Introduction/aims: Complex repetitive discharges (CRDs) are spontaneous electromyography (EMG) waveforms often associated with chronic neurogenic or myopathic diseases, but incidentally identified CRDs have also been described. In this study we describe the distribution and possible significance of incidentally seen CRDs in otherwise normal electrodiagnostic studies.
Methods: A retrospective chart review was performed of all patients with CRDs incidentally documented on otherwise normal electrodiagnostic studies at Mayo Clinic from January 2013 through December 2020. Each patient's clinical symptoms, referral reason, electrodiagnostic report, and imaging studies were analyzed using descriptive statistics.
Results: Ninety-four patients (86 females; mean age, 62 years; range, 20 to 86 years) and 107 CRDs were studied. The most common neuromuscular reasons for electrodiagnostic referrals included radiculopathy, peripheral neuropathy, and myopathy. Mean symptom duration was 43 months (range, 1 to 312 months). Eighty-five patients had a CRD identified in one muscle (range, in all patients, one to five muscles). CRDs were identified most frequently in tensor fasciae latae (n = 21), biceps brachii (n = 16), and gluteus maximus (n = 9). Of the 58 patients in whom imaging was available, 46 (79%) had abnormalities that corresponded to the myotome in which the CRDs were visualized, most commonly L5 (n = 19) and C6 (n = 12). Of these 46 patients, 28 (61%) were referred for radicular or limb pain.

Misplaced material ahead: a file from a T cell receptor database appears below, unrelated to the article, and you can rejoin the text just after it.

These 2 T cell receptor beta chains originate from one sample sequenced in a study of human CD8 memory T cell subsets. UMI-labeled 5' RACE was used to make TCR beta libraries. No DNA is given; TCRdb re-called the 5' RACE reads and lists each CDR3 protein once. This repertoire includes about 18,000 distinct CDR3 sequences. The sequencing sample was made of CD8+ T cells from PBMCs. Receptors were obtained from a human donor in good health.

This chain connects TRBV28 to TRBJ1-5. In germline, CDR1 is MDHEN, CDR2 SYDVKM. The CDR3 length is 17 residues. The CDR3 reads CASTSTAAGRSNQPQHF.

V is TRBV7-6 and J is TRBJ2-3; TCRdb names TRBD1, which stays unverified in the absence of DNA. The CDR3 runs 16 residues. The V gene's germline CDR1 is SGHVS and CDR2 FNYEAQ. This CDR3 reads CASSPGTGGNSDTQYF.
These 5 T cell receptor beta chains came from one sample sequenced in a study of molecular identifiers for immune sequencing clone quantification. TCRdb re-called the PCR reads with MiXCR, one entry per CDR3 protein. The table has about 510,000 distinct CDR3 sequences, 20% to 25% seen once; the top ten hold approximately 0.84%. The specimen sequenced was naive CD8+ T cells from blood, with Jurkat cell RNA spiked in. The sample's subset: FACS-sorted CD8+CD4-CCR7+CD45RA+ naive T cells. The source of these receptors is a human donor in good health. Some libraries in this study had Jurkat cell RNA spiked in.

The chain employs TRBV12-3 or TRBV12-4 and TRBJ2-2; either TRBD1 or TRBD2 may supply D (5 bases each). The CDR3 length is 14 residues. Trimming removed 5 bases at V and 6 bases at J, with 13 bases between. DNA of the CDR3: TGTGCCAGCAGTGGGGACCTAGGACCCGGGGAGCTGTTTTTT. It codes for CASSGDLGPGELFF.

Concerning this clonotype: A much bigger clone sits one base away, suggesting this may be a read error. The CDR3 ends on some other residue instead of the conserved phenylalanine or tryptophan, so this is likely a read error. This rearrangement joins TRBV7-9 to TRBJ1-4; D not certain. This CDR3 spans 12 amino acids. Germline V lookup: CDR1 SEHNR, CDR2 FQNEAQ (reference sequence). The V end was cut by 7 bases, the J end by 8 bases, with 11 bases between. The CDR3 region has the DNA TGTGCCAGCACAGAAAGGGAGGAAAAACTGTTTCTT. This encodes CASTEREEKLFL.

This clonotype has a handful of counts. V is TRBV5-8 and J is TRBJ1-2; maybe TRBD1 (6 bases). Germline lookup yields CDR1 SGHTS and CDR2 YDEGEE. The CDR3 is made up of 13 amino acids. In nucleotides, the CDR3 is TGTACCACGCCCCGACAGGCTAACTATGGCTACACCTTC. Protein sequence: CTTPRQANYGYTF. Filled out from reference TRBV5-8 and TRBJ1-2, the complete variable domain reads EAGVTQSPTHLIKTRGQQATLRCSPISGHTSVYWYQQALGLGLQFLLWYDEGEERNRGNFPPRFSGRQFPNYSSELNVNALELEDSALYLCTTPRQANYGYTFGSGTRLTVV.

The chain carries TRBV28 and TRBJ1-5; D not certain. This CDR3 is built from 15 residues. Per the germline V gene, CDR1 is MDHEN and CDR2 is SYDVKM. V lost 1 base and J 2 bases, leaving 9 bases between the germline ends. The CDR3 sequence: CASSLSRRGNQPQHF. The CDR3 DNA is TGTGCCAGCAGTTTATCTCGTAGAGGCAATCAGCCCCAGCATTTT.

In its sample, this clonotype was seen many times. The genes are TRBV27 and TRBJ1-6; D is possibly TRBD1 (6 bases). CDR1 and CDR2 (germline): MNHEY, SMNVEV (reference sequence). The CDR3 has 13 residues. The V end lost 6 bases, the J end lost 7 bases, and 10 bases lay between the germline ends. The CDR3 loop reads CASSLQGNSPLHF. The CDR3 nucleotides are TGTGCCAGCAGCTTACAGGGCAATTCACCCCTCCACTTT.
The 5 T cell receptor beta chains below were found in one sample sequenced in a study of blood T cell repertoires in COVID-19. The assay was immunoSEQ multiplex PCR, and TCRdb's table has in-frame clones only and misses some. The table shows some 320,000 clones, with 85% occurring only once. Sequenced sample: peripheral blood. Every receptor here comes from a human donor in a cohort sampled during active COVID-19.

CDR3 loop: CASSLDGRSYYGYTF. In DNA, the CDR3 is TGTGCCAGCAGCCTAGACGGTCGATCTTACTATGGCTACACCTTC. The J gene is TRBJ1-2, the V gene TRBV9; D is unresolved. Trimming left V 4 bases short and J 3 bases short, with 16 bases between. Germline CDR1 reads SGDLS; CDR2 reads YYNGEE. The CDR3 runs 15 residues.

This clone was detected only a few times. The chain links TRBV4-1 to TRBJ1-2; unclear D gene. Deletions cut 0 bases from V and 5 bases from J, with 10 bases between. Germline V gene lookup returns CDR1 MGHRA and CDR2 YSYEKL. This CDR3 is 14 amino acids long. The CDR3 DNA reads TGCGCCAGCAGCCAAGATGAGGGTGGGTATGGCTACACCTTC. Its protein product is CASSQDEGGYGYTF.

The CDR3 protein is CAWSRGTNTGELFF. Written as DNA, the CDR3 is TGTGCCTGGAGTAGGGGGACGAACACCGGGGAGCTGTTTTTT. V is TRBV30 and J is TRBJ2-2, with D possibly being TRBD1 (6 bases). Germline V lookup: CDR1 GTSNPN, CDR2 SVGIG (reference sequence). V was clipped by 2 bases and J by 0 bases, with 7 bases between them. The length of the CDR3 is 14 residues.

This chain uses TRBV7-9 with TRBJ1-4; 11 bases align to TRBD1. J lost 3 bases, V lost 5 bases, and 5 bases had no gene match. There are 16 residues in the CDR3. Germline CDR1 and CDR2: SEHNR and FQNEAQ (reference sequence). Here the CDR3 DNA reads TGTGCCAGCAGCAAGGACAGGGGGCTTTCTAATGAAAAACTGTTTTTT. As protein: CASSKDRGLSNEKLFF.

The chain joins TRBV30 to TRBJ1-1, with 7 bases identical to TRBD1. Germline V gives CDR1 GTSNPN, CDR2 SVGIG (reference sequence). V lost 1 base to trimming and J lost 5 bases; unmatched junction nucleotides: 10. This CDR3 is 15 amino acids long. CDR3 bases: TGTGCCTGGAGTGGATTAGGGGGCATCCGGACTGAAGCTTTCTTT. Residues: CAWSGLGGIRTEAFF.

Discussion: CRDs can be incidentally noted on otherwise normal electrodiagnostic studies, most commonly in L5 and C6 myotomes. The mechanism of CRDs in the absence of electrodiagnostic features of axon loss or remodeling is unknown.
Keywords: CRD; EMG; complex repetitive discharge; incidental; radiculopathy.
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